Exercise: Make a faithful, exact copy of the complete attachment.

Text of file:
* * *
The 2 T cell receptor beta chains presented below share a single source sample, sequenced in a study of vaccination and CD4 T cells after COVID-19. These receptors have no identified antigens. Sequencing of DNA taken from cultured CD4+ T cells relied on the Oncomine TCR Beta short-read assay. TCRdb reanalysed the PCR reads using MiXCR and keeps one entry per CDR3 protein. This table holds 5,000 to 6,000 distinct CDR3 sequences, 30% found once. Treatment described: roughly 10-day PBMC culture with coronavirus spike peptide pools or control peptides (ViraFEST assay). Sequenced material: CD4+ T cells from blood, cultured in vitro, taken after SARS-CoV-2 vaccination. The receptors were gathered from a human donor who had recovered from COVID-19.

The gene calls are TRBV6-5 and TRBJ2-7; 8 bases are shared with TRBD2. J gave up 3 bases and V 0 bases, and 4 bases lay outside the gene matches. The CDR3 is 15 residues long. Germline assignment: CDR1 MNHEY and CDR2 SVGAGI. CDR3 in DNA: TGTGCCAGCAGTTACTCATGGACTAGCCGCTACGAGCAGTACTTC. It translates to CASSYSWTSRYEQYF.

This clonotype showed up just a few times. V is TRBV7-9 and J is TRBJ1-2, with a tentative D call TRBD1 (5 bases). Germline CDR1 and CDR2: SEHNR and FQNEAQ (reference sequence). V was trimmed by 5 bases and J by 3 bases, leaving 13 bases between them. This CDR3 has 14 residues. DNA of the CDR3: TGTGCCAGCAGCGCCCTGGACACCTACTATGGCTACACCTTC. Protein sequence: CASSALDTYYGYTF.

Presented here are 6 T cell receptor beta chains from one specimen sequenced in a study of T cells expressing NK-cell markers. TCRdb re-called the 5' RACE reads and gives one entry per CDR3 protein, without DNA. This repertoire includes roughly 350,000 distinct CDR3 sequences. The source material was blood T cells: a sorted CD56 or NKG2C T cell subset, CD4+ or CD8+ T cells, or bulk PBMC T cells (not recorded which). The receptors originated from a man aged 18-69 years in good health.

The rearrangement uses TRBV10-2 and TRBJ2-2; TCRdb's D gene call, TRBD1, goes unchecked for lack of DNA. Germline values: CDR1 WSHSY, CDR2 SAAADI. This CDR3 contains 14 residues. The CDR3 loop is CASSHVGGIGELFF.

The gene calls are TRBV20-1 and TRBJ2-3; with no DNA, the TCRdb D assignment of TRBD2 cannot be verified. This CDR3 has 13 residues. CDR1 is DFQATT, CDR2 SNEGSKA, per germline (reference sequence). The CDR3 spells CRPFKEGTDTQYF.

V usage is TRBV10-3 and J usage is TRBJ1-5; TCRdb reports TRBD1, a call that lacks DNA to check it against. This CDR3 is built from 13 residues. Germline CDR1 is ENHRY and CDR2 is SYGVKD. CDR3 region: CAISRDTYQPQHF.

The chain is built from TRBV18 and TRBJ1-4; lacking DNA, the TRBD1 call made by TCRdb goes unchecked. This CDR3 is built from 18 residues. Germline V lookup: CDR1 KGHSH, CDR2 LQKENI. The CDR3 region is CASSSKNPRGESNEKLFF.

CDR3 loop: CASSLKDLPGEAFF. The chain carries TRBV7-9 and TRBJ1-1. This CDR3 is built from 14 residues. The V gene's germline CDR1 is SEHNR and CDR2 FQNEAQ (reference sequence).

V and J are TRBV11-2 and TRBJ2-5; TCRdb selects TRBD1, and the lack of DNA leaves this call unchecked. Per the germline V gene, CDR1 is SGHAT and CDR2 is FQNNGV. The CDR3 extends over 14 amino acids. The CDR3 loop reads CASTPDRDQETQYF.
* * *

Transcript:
The 2 T cell receptor beta chains presented below share a single source sample, sequenced in a study of vaccination and CD4 T cells after COVID-19. These receptors have no identified antigens. Sequencing of DNA taken from cultured CD4+ T cells relied on the Oncomine TCR Beta short-read assay. TCRdb reanalysed the PCR reads using MiXCR and keeps one entry per CDR3 protein. This table holds 5,000 to 6,000 distinct CDR3 sequences, 30% found once. Treatment described: roughly 10-day PBMC culture with coronavirus spike peptide pools or control peptides (ViraFEST assay). Sequenced material: CD4+ T cells from blood, cultured in vitro, taken after SARS-CoV-2 vaccination. The receptors were gathered from a human donor who had recovered from COVID-19.

The gene calls are TRBV6-5 and TRBJ2-7; 8 bases are shared with TRBD2. J gave up 3 bases and V 0 bases, and 4 bases lay outside the gene matches. The CDR3 is 15 residues long. Germline assignment: CDR1 MNHEY and CDR2 SVGAGI. CDR3 in DNA: TGTGCCAGCAGTTACTCATGGACTAGCCGCTACGAGCAGTACTTC. It translates to CASSYSWTSRYEQYF.

This clonotype showed up just a few times. V is TRBV7-9 and J is TRBJ1-2, with a tentative D call TRBD1 (5 bases). Germline CDR1 and CDR2: SEHNR and FQNEAQ (reference sequence). V was trimmed by 5 bases and J by 3 bases, leaving 13 bases between them. This CDR3 has 14 residues. DNA of the CDR3: TGTGCCAGCAGCGCCCTGGACACCTACTATGGCTACACCTTC. Protein sequence: CASSALDTYYGYTF.

Presented here are 6 T cell receptor beta chains from one specimen sequenced in a study of T cells expressing NK-cell markers. TCRdb re-called the 5' RACE reads and gives one entry per CDR3 protein, without DNA. This repertoire includes roughly 350,000 distinct CDR3 sequences. The source material was blood T cells: a sorted CD56 or NKG2C T cell subset, CD4+ or CD8+ T cells, or bulk PBMC T cells (not recorded which). The receptors originated from a man aged 18-69 years in good health.

The rearrangement uses TRBV10-2 and TRBJ2-2; TCRdb's D gene call, TRBD1, goes unchecked for lack of DNA. Germline values: CDR1 WSHSY, CDR2 SAAADI. This CDR3 contains 14 residues. The CDR3 loop is CASSHVGGIGELFF.

The gene calls are TRBV20-1 and TRBJ2-3; with no DNA, the TCRdb D assignment of TRBD2 cannot be verified. This CDR3 has 13 residues. CDR1 is DFQATT, CDR2 SNEGSKA, per germline (reference sequence). The CDR3 spells CRPFKEGTDTQYF.

V usage is TRBV10-3 and J usage is TRBJ1-5; TCRdb reports TRBD1, a call that lacks DNA to check it against. This CDR3 is built from 13 residues. Germline CDR1 is ENHRY and CDR2 is SYGVKD. CDR3 region: CAISRDTYQPQHF.

The chain is built from TRBV18 and TRBJ1-4; lacking DNA, the TRBD1 call made by TCRdb goes unchecked. This CDR3 is built from 18 residues. Germline V lookup: CDR1 KGHSH, CDR2 LQKENI. The CDR3 region is CASSSKNPRGESNEKLFF.

CDR3 loop: CASSLKDLPGEAFF. The chain carries TRBV7-9 and TRBJ1-1. This CDR3 is built from 14 residues. The V gene's germline CDR1 is SEHNR and CDR2 FQNEAQ (reference sequence).

V and J are TRBV11-2 and TRBJ2-5; TCRdb selects TRBD1, and the lack of DNA leaves this call unchecked. Per the germline V gene, CDR1 is SGHAT and CDR2 is FQNNGV. The CDR3 extends over 14 amino acids. The CDR3 loop reads CASTPDRDQETQYF.